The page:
Ross CauvelComment

The Rivalry of WSL 2019

Ross CauvelComment
The Rivalry of WSL 2019
FloMed 2019v4.jpg

The Rivalry 2019: Why The World Surf League Could Get Interesting This Year
by Ross Cauvel

Did it feel like something (or someone) was missing in 2018? With John John Florence taking an injury year, fans were denied the true clash that epitomizes modern professional surfing. Instead, we clapped like mindless monkeys with cymbals, as Gabriel Medina padded his stats on his way to another World Tour Title—without the pesky presence of the world’s most explosive surfer.

But will 2019 be different? Will we witness the rivalry we deserve? Because if you break it down by numbers, you’ll notice something extraordinary has coalesced. Two colossal titans have emerged. And they’re about to do battle. Here’s why you should care.

 

A Fully Baked Rivalry

Like any great lasagna, a rivalry gets better once the flavors congeal. So here’s a taste at how Medina and Florence have performed thus far.

Since 2014, Florence and Medina have matched up 12x. Medina has won 9x. Florence has won 3x.

Head-to-head, Medina gets the nod. But that’s scratching the surface. Ask any World Series champ what game matters the most—the whole thing.

Florence won two titles (back-to-back). Medina won two titles (one without JJF on tour). This one’s a tie.

But what about surfing consistency at the highest level? A look at Finals Appearances shows 16 Medina vs. 10 Florence. And Event Wins, 10 Medina vs. 4 Florence.

Medina has more consistent results. And with Florence’s 2018 sabbatical, Medina jumped ahead. There’s no question that Medina is more consistent. But let me ask you this: is consistency what makes surfing interesting? Or does unpredictability?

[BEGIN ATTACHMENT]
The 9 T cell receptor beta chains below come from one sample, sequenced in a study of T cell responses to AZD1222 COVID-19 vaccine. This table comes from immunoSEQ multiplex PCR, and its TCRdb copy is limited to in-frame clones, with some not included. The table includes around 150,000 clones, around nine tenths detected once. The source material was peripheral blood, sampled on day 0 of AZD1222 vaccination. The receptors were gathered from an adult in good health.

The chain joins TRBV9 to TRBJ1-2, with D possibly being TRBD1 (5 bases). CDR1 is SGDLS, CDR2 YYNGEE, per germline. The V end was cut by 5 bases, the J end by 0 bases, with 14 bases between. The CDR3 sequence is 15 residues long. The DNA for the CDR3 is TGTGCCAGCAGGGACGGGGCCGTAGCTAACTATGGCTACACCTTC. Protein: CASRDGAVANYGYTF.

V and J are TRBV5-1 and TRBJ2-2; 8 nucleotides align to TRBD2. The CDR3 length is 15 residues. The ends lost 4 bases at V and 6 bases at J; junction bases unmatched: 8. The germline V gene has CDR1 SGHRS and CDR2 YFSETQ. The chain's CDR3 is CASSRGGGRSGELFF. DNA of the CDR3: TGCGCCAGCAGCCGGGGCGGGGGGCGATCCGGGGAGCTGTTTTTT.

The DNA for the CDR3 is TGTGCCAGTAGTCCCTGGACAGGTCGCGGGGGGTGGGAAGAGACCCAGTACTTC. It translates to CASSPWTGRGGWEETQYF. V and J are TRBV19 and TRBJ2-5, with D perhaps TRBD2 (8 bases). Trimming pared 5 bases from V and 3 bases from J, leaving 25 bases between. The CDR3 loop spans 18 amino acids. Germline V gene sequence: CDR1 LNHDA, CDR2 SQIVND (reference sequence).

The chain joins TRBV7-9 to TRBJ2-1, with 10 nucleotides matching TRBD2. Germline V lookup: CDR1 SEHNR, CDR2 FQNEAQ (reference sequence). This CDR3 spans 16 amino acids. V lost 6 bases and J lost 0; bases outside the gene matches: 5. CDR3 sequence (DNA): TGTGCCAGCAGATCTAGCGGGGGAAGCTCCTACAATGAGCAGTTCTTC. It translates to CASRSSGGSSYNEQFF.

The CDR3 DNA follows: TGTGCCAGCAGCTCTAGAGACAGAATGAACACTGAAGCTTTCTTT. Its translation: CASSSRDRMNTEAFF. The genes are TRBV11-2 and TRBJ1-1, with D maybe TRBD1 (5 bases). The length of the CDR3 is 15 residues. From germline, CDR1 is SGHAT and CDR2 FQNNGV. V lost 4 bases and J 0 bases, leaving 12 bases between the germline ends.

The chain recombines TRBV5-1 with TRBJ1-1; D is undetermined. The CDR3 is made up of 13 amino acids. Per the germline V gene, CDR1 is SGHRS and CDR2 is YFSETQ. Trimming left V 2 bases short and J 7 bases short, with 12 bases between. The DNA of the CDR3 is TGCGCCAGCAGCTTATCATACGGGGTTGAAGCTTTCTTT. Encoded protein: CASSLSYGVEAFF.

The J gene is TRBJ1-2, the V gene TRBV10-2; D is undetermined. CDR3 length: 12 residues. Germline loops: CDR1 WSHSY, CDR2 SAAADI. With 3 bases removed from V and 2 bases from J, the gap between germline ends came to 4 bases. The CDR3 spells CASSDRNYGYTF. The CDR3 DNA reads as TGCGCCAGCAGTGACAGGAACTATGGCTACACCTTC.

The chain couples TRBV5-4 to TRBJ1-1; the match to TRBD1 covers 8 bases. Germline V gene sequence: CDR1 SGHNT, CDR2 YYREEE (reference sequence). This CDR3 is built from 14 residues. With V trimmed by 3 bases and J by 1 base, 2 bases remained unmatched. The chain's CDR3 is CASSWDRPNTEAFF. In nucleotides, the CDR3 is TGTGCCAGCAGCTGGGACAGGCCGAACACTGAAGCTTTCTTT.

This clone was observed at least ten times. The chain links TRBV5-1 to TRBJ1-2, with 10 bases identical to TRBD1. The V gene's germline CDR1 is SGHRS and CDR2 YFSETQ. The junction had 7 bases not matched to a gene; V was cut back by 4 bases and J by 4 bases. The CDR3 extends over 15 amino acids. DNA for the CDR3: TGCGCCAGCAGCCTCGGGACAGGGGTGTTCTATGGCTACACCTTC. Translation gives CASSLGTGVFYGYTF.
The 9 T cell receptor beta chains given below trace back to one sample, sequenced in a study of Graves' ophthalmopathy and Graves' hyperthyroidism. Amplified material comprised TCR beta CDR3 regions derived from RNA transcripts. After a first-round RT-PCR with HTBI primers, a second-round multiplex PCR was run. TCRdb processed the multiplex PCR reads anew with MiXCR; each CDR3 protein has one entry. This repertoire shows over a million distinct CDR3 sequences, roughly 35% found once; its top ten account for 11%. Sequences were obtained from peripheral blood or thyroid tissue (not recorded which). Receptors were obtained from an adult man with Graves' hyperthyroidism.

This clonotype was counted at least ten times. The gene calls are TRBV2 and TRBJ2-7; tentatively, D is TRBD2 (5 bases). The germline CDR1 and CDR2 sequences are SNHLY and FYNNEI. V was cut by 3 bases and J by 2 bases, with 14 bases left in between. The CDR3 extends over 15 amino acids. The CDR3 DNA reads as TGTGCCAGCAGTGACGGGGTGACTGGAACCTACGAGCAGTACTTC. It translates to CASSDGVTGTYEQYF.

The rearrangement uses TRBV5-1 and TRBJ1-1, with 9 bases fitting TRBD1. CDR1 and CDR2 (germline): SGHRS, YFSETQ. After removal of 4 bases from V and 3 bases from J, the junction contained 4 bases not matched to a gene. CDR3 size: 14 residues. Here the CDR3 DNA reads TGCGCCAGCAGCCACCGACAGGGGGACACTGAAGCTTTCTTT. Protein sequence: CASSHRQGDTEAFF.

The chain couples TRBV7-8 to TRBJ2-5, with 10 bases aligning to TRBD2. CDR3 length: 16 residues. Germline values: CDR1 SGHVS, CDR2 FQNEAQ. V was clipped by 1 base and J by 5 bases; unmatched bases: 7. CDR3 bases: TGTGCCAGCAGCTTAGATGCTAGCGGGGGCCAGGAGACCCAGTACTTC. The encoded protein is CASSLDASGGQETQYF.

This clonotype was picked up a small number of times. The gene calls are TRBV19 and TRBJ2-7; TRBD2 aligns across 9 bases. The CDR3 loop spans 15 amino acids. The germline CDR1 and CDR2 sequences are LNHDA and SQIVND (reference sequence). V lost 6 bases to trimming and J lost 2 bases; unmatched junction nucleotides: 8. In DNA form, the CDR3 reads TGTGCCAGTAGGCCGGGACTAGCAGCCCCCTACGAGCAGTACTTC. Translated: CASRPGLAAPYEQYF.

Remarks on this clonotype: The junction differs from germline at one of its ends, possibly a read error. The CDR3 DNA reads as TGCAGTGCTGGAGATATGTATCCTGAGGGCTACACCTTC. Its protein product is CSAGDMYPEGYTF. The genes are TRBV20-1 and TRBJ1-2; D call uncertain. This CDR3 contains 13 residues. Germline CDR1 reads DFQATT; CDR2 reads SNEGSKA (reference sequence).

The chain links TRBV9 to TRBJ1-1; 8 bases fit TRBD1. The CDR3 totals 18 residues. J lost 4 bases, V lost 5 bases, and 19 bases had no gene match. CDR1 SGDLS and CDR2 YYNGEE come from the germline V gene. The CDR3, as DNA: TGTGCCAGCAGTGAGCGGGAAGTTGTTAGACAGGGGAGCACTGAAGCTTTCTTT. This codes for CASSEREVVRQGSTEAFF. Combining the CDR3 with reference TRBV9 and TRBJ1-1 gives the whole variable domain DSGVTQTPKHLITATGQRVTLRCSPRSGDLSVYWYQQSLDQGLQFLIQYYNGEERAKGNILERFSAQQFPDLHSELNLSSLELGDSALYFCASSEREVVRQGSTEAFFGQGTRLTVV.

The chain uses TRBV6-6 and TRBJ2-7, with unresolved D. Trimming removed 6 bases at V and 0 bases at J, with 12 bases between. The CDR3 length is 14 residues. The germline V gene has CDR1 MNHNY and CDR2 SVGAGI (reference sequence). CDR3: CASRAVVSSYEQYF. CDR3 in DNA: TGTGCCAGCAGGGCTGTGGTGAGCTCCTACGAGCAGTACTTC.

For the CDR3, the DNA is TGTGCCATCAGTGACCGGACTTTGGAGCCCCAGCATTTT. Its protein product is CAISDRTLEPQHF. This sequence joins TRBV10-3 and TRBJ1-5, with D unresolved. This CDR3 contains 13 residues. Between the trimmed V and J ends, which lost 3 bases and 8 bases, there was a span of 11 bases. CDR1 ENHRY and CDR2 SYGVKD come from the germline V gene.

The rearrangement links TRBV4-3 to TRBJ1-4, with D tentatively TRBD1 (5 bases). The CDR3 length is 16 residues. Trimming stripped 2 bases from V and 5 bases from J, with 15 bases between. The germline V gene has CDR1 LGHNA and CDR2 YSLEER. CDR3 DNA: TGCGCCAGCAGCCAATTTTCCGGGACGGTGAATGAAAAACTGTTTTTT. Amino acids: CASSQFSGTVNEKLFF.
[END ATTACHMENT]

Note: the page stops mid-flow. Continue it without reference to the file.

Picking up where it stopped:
Which is another reason this rivalry fascinates—it’s a stylistic matchup.

Stylistic Matchup: Raw Talent vs. Magnetic Innovation

Medina is a machine. Even when he starts the year poorly, he heats up. At any moment, he can turn on for multiple contests. His bag of tricks is vast and he stomps them (backflip, backside tubes, 540’s). He made the Finals at Cloudbreak in 2012 against the GOAT (Ke11y Slater) when it was his first time surfing that wave!

But don’t sleep on Florence. He didn’t adapt to powerful waves—he was born into them. He innovated the sport by fitting carves into perfect pocket of waves (Margaret River 2017)—reimagining classic maneuvers. He senses what a wave will do and blasts sections (Keramas 2013)—something you can’t teach.

Which all translates to Florence averaging more scores in the excellent range. For Average Heat Score, Florence gets the nod. 14.84 Florence vs. 14.08 Medina*. Here’s another one, Heats With Scores Above 16: 99 Florence vs. 70 Medina*.

Statistics courtesy   http://www.surfinglines.com/    *Statistics available only up to J-Bay 2018

Statistics courtesy http://www.surfinglines.com/
*Statistics available only up to J-Bay 2018

Repping Two Different Country Codes

Two regions on the world. Two cultures. It’s like the Hunger Games—tributes are sent from each district to eliminate each other. Each surfer represents the best of their country. Effusing its soul. Embodying its surf breaks. And mentality. Florence is more laid back and in tune with his surrounds. Medina is driven and forces his will upon any section in front of him. Which will get the result?

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Uncertainty.

These two have some unfinished business. And 2019 will be another chapter to their story—hopefully. Already rumors have spun about Florence dropping out of Snapper Rocks and that the sand bank is lackluster this year. The forecast is uninspiring, but that’s part of the game.

With eleven ocean events and one machine event, the answers will come. Or else, someone may actually need to script this.

How does the Medina/Florence stack up? Is it on the level of Slater/Irons, Parko/Fanning, Occy/Curren?

Also, don’t forget to set your Fantasy Surf lineup before, April 2nd (in the US) at Surfer Magazine. The tour begins at Snapper Rocks, Gold Coast, Australia on April 3rd.